Some snap reaction to the first quarter earnings numbers from handset maker Palm ; the good, the bad, and the ugly.
Palm's report was essentially right in line with expectations: The company reporting 9 cents in adjusted profits, or a penny per share loss if you take out the stock-based compensation charges. Palm also reported $361 million in revenue, just slightly ahead of Street estimates. Handset sales were also essentially in line with the company selling 689,000 units last quarter. Smart phone revenue reached $302 million; again, right in line with estimates.
Even though Palm met EPS expectations, you have to remember that this company did 4-times this number in the same quarter last year. And the bad news continues with guidance, sorely missing what Wall Street was looking for.
Palm is now looking for a 1 to 3-cent loss, or a 6 to 8-cent profit on an adjusted basis, on revenue of $370 million to $380 million. Analysts anticipated a 12 cent adjusted profit on nearly $400 million in revenue.
Pablo Perez-Fernandez at Global Crown Capital tells me that this is a one to two-year turnaround project, thanks to the big cash infusion and executive shuffling brought about by the Elevation Partners investment. And that if investors are patient, they should be rewarded--and maybe handsomely. However, he does caution that investors want to wait for the instant reaction and stock plummet that will likely ensue because of today's report to settle down before jumping in to maximize their return. He re-affirms his $21 target on the company.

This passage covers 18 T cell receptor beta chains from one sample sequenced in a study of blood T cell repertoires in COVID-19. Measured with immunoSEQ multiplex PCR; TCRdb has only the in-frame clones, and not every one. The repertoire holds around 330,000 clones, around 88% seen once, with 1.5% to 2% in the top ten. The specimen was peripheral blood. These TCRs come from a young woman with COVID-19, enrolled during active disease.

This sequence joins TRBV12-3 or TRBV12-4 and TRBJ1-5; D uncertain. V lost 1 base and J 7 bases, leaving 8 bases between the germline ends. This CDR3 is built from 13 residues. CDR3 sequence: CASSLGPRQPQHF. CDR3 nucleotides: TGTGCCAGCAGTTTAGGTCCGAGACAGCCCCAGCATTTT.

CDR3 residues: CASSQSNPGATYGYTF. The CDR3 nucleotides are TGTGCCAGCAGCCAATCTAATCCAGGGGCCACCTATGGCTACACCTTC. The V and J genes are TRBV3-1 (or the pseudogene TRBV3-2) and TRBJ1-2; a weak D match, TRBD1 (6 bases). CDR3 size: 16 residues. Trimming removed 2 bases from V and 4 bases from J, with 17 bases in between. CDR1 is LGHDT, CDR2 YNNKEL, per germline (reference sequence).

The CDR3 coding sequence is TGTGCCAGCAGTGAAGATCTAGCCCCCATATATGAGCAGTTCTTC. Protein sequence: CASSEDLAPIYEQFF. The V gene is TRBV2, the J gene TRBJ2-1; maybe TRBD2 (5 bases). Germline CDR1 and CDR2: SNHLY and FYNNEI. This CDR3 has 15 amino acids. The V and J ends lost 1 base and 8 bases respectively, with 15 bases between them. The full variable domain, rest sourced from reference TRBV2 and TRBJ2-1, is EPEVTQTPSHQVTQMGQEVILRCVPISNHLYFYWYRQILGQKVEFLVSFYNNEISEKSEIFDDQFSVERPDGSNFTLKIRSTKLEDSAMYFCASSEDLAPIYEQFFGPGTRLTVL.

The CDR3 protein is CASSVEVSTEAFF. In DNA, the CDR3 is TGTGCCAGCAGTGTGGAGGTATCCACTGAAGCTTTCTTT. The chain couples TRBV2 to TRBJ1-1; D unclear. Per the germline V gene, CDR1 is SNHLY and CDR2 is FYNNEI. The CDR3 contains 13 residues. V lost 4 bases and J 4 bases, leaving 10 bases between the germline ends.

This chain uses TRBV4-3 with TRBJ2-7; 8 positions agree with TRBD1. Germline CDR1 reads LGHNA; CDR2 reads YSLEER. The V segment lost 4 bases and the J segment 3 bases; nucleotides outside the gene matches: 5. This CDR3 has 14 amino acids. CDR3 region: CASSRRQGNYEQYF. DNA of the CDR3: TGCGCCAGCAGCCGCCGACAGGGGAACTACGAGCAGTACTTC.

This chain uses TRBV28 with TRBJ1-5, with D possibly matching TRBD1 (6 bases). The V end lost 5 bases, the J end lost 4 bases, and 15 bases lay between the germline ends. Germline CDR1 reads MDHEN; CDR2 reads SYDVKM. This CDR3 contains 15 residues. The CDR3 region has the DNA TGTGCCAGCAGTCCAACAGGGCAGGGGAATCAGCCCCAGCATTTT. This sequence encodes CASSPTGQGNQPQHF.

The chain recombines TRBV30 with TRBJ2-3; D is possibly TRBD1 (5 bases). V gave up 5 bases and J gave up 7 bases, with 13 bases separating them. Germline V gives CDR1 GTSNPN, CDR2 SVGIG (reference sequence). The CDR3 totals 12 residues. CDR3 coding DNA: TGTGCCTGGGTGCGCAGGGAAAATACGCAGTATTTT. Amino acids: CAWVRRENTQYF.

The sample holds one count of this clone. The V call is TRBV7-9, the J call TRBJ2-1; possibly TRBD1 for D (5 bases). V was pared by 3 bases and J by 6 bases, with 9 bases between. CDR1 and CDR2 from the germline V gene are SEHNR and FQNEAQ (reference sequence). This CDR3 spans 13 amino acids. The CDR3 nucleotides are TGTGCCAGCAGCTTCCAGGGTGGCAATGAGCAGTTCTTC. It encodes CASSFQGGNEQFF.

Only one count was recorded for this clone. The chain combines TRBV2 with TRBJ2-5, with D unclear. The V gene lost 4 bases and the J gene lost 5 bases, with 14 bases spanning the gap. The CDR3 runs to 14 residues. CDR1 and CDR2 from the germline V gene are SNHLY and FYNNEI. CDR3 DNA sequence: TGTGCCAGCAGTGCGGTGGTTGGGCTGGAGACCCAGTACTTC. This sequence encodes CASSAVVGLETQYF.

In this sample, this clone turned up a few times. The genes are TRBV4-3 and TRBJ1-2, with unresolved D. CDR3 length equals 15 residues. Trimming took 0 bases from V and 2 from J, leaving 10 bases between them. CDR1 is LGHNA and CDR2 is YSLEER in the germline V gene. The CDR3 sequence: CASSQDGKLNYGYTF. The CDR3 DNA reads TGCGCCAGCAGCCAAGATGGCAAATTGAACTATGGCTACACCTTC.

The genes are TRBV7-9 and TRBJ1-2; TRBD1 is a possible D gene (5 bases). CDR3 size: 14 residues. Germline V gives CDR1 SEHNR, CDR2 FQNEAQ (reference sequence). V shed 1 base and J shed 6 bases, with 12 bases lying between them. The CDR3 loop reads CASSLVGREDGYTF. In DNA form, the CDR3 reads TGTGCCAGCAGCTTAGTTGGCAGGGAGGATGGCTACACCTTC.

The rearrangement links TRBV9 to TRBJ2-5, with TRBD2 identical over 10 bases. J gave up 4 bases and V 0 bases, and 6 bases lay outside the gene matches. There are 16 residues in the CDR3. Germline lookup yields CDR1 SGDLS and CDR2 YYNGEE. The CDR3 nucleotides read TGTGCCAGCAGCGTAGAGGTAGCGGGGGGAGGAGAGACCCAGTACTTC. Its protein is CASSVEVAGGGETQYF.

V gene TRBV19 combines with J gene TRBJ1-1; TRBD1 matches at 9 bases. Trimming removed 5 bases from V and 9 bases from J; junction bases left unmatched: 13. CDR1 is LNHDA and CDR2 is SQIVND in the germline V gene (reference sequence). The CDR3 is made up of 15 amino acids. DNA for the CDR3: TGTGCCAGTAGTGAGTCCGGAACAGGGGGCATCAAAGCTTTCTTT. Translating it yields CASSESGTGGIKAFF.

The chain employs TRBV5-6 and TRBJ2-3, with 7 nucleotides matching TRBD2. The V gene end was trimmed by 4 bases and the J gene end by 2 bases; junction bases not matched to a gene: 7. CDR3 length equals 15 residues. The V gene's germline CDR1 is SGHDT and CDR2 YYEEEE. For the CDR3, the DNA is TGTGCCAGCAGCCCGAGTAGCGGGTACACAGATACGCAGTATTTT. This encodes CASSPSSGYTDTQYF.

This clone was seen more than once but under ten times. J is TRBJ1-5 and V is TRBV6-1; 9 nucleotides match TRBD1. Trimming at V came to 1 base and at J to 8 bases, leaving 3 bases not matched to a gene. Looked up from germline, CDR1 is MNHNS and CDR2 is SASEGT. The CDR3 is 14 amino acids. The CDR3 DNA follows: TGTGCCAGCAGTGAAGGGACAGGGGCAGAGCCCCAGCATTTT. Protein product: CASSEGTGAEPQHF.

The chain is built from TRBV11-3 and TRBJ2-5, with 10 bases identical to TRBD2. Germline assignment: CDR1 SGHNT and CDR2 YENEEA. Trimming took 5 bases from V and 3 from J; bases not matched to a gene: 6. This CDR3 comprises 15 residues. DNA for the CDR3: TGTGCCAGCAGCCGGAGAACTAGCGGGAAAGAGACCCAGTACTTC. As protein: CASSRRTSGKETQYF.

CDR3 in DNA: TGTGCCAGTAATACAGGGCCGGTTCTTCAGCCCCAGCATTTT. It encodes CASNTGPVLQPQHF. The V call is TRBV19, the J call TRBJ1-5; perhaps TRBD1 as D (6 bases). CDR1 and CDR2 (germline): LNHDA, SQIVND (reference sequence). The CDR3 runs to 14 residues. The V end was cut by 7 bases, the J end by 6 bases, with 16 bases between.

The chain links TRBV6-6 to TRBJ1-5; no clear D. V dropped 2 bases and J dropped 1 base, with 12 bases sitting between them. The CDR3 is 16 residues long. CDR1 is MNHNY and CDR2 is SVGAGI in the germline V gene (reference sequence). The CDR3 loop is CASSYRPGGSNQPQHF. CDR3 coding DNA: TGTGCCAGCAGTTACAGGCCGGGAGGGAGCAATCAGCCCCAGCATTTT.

My take: Pablo is right on the money; but I'm not sure how patient investors will be, especially when Palm competitors like Apple and Research in Motion(RIM reports Thursday) continue to soar. Palm's strategy surrounding the Centro will either be a wild success or a brutal failure. There's not a lot of room for in-betweens here. Centro hits a portion of the smart-phone market that RIM and Apple seem to be abandoning. And if 157 million handsets sell this year, but only 7 or 8% are so-called smart phones, then Palm's $99 model may be coming to market right at the right time.
Profit margins are razor thin, but the company could make that up in volume. If Palm gets some good service-provider cooperation.
Palm's CEO Ed Colligan told me last week before earnings: "Seems like everybody's going after the very small piece of a market, which is termed as smart phone, a small sliver, about 5% of the market. This year, 157 million phones will be sold in the U.S., about 5% of those will be Treos and BlackBerrys and iPhones and things like that. We see the other 157 million phones and say, 'Geez! There is an opportunity to really go after that. People want to step up from standard-feature phones." It's got the potential as a compelling strategy.
In the meantime, Palm shares are taking a 5% hit in after-market right now as investors digest today's numbers. The question now: will they be patient enough to listen to a strategy that still might be a year away from paying off?
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